Recent reports suggest that acute intoxications by synthetic cannabinoids are increasing in the United States (1,2). Synthetic cannabinoids, which were research compounds in the 1980s, are now produced overseas; the first shipment recognized to contain synthetic cannabinoids was seized at a U.S. border in 2008 (3). Fifteen synthetic cannabinoids are Schedule I controlled substances (3), but enforcement is hampered by the continual introduction of new chemical compounds (1,3). Studies of synthetic cannabinoids indicate higher cannabinoid receptor binding affinities, effects two to 100 times more potent than Δ(9)-tetrahydrocannabinol (the principal psychoactive constituent of cannabis), noncannabinoid receptor binding, and genotoxicity (4,5). Acute synthetic cannabinoid exposure reportedly causes a range of mild to severe neuropsychiatric, cardiovascular, renal, and other effects (4,6,7); chronic use might lead to psychosis (6,8). During 2010-2015, physicians in the Toxicology Investigators Consortium (ToxIC) treated 456 patients for synthetic cannabinoid intoxications; 277 of the 456 patients reported synthetic cannabinoids as the sole toxicologic agent. Among these 277 patients, the most common clinical signs of intoxication were neurologic (agitation, central nervous system depression/coma, and delirium/toxic psychosis). Relative to all cases logged by 50 different sites in the ToxIC Case Registry, there was a statistically significant association between reporting year and the annual proportion of synthetic cannabinoid cases. In 2015, reported cases of synthetic cannabinoid intoxication increased at several ToxIC sites, corroborating reported upward trends in the numbers of such cases (1,2) and underscoring the need for prevention.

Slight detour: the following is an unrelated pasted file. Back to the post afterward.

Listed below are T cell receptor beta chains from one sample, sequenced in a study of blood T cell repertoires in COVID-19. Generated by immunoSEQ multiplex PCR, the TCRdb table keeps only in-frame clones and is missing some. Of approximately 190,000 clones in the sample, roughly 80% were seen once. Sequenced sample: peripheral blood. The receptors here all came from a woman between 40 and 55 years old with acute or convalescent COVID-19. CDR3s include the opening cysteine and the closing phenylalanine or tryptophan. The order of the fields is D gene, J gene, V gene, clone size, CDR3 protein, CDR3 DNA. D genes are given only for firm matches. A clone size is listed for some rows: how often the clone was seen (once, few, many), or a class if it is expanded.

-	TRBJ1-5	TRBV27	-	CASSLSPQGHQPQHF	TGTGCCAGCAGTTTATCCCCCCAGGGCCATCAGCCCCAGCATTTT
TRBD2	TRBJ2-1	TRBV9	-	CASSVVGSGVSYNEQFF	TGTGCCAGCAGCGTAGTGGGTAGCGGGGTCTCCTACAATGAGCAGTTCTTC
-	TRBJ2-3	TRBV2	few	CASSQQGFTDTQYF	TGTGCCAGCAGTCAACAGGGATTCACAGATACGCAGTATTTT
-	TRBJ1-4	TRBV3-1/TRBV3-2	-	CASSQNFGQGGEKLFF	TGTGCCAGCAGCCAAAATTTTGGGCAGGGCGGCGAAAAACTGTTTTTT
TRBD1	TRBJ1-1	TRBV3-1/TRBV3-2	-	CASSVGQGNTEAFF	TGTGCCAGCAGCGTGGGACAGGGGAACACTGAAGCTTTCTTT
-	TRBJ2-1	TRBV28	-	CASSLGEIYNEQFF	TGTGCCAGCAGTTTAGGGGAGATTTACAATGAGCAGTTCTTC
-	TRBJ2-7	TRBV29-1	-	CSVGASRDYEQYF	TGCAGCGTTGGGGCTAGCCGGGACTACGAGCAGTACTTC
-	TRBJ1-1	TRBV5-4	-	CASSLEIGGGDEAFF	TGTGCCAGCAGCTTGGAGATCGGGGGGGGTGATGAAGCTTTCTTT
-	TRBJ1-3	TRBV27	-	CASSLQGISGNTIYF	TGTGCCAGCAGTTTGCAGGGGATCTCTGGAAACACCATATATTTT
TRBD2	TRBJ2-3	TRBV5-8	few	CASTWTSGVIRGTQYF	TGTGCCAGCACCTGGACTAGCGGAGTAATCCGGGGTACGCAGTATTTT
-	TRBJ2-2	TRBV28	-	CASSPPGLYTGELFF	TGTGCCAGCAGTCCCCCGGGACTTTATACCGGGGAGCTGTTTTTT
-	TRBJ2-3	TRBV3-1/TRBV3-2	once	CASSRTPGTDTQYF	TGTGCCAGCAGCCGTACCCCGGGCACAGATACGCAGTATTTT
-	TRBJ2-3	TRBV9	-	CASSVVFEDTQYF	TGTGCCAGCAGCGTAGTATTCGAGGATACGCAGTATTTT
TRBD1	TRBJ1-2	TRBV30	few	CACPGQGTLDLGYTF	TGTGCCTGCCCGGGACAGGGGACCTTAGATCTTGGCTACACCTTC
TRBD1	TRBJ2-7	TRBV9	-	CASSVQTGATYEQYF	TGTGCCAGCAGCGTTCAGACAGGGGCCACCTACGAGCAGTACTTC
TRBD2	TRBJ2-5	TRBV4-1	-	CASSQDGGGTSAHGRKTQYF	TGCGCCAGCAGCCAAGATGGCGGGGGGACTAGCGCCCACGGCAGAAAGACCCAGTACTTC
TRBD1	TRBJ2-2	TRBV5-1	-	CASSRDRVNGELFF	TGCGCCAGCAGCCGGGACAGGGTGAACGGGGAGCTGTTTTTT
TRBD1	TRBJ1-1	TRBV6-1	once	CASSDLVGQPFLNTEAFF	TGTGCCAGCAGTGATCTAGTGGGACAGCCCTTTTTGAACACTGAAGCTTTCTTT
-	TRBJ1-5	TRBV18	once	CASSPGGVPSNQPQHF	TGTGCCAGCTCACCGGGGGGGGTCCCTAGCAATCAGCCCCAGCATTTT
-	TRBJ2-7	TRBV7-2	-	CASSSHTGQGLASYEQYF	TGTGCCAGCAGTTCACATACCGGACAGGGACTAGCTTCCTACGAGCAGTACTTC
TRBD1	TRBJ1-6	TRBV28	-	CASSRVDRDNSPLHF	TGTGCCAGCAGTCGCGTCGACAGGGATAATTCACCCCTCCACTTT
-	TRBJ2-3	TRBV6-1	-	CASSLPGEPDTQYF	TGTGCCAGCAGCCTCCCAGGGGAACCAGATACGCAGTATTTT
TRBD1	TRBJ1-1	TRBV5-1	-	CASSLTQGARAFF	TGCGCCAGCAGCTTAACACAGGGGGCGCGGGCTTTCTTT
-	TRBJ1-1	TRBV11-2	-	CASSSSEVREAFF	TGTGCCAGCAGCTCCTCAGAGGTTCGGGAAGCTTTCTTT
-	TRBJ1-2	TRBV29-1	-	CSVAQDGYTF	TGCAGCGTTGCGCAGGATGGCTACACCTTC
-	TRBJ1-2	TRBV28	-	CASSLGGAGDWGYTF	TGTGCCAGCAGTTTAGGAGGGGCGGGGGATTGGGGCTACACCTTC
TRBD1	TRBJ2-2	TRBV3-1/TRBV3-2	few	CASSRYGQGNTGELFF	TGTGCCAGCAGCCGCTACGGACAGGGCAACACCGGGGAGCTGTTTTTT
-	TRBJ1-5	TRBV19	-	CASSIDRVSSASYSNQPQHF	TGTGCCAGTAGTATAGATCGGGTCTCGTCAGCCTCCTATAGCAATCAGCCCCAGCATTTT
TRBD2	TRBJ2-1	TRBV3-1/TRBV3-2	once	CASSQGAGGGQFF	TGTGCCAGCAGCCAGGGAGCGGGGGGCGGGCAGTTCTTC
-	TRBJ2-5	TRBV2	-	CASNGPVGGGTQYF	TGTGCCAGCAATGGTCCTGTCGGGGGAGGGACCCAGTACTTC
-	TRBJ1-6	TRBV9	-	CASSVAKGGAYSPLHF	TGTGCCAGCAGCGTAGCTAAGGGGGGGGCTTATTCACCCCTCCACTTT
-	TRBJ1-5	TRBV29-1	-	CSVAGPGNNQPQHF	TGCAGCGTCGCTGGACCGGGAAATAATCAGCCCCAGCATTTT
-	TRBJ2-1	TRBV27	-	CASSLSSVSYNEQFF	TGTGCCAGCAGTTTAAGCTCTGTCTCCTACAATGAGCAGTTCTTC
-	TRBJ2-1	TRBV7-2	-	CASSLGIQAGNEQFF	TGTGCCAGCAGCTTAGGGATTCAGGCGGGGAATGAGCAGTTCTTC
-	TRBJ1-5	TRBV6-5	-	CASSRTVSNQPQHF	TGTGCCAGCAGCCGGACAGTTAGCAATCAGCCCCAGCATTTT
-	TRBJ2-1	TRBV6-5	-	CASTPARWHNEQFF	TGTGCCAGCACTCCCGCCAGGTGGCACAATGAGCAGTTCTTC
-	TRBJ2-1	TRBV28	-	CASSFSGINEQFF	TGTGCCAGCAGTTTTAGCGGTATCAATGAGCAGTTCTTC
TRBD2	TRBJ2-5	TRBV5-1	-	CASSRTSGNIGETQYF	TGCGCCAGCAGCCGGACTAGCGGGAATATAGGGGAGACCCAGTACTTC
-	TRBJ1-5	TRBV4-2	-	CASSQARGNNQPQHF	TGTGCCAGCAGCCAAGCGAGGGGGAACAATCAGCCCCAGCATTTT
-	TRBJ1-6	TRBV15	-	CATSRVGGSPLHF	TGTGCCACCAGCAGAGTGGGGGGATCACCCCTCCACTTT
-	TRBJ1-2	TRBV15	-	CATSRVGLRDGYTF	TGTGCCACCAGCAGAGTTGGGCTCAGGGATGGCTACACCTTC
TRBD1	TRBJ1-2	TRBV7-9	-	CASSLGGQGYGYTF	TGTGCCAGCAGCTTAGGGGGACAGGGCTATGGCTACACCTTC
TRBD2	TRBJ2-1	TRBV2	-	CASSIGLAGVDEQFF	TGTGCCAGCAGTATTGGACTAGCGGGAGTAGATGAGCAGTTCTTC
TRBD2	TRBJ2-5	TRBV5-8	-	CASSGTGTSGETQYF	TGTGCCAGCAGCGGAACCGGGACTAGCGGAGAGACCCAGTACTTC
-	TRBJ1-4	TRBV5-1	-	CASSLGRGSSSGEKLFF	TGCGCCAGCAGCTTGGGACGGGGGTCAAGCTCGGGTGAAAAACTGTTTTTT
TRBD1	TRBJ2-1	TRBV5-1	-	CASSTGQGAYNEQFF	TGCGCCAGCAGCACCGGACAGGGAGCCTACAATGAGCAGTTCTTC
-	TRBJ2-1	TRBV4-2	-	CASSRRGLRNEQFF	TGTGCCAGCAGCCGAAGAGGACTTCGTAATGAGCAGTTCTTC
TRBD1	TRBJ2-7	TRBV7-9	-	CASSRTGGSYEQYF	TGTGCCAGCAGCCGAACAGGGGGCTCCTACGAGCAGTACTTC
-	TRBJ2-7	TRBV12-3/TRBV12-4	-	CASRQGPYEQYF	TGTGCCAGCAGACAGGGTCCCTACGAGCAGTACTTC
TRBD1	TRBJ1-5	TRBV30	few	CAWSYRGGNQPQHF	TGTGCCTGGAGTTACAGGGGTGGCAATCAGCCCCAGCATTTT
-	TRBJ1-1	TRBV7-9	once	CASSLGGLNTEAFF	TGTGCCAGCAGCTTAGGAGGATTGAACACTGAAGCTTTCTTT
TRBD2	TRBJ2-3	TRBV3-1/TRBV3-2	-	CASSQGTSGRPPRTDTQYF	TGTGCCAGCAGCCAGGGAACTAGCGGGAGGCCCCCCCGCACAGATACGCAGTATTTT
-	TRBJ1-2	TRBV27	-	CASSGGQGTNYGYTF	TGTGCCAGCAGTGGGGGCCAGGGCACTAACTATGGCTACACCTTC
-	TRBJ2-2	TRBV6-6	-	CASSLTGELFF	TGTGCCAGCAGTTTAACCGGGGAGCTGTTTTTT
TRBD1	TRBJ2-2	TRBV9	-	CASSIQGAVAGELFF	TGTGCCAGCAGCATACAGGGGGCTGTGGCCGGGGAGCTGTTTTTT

Natural cannabinoids and their synthetic substitutes are the most widely used recreational drugs. Numerous clinical cases describe acute toxic symptoms and neurological consequences following inhalation of the mixture of synthetic cannabinoids known as “Spice.” Here we report that an intraperitoneal administration of the natural cannabinoid Δ(9)-tetrahydrocannabinol (10 mg/kg), one of the main constituent of marijuana, or the synthetic cannabinoid JWH-018 (2.5 mg/kg) triggered electrographic seizures in mice, recorded by electroencephalography and videography. Administration of JWH-018 (1.5, 2.5 and 5 mg/kg) increased seizure spikes dose-dependently. Pretreatment of mice with AM-251 (5 mg/kg), a cannabinoid receptor 1-selective antagonist, completely prevented cannabinoid-induced seizures. These data imply that abuse of cannabinoids can be dangerous and represents an emerging public health threat. Additionally, our data strongly suggest that AM-251 could be used as a crucial prophylactic therapy for cannabinoid-induced seizures or similar life-threatening conditions.
In 2014, the annual report of the Her Majesty’s Chief Inspector of Prisons (HMIP) for England and Wales raised concerns regarding New Psychoactive Substance (NPS) use in custody, specifically the consumption of synthetic cannabinoids. To date, however, the use of these substances in prison populations, and the markets that have emerged to facilitate it, have been under-researched.